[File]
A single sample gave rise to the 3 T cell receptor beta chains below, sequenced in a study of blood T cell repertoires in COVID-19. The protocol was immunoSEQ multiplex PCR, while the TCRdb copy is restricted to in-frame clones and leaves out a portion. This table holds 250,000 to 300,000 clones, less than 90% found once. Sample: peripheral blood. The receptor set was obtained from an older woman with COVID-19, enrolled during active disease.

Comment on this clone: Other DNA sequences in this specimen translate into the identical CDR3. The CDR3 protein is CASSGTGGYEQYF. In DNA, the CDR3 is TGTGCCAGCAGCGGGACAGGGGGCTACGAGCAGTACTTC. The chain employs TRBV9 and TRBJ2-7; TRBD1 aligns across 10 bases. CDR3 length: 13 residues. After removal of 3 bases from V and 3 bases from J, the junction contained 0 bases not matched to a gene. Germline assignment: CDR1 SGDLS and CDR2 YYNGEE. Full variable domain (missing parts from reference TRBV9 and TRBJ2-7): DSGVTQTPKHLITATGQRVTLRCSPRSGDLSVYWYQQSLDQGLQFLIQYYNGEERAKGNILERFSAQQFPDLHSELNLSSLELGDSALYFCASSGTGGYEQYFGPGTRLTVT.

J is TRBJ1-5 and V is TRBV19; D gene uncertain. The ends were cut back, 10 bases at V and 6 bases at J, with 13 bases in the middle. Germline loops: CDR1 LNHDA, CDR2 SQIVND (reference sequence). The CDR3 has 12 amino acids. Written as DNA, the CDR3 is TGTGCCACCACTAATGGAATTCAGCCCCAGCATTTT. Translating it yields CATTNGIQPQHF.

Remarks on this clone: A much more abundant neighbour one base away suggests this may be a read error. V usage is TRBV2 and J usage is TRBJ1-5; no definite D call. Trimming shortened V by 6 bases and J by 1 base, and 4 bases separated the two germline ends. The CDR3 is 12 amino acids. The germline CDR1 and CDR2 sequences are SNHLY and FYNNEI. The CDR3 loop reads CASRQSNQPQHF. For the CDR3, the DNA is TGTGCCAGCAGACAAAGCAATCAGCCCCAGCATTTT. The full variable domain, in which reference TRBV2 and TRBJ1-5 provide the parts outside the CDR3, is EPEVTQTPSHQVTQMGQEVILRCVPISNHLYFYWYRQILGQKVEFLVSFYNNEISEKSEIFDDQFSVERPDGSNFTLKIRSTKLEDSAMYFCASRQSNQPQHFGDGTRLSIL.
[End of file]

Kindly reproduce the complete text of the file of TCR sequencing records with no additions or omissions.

A single sample gave rise to the 3 T cell receptor beta chains below, sequenced in a study of blood T cell repertoires in COVID-19. The protocol was immunoSEQ multiplex PCR, while the TCRdb copy is restricted to in-frame clones and leaves out a portion. This table holds 250,000 to 300,000 clones, less than 90% found once. Sample: peripheral blood. The receptor set was obtained from an older woman with COVID-19, enrolled during active disease.

Comment on this clone: Other DNA sequences in this specimen translate into the identical CDR3. The CDR3 protein is CASSGTGGYEQYF. In DNA, the CDR3 is TGTGCCAGCAGCGGGACAGGGGGCTACGAGCAGTACTTC. The chain employs TRBV9 and TRBJ2-7; TRBD1 aligns across 10 bases. CDR3 length: 13 residues. After removal of 3 bases from V and 3 bases from J, the junction contained 0 bases not matched to a gene. Germline assignment: CDR1 SGDLS and CDR2 YYNGEE. Full variable domain (missing parts from reference TRBV9 and TRBJ2-7): DSGVTQTPKHLITATGQRVTLRCSPRSGDLSVYWYQQSLDQGLQFLIQYYNGEERAKGNILERFSAQQFPDLHSELNLSSLELGDSALYFCASSGTGGYEQYFGPGTRLTVT.

J is TRBJ1-5 and V is TRBV19; D gene uncertain. The ends were cut back, 10 bases at V and 6 bases at J, with 13 bases in the middle. Germline loops: CDR1 LNHDA, CDR2 SQIVND (reference sequence). The CDR3 has 12 amino acids. Written as DNA, the CDR3 is TGTGCCACCACTAATGGAATTCAGCCCCAGCATTTT. Translating it yields CATTNGIQPQHF.

Remarks on this clone: A much more abundant neighbour one base away suggests this may be a read error. V usage is TRBV2 and J usage is TRBJ1-5; no definite D call. Trimming shortened V by 6 bases and J by 1 base, and 4 bases separated the two germline ends. The CDR3 is 12 amino acids. The germline CDR1 and CDR2 sequences are SNHLY and FYNNEI. The CDR3 loop reads CASRQSNQPQHF. For the CDR3, the DNA is TGTGCCAGCAGACAAAGCAATCAGCCCCAGCATTTT. The full variable domain, in which reference TRBV2 and TRBJ1-5 provide the parts outside the CDR3, is EPEVTQTPSHQVTQMGQEVILRCVPISNHLYFYWYRQILGQKVEFLVSFYNNEISEKSEIFDDQFSVERPDGSNFTLKIRSTKLEDSAMYFCASRQSNQPQHFGDGTRLSIL.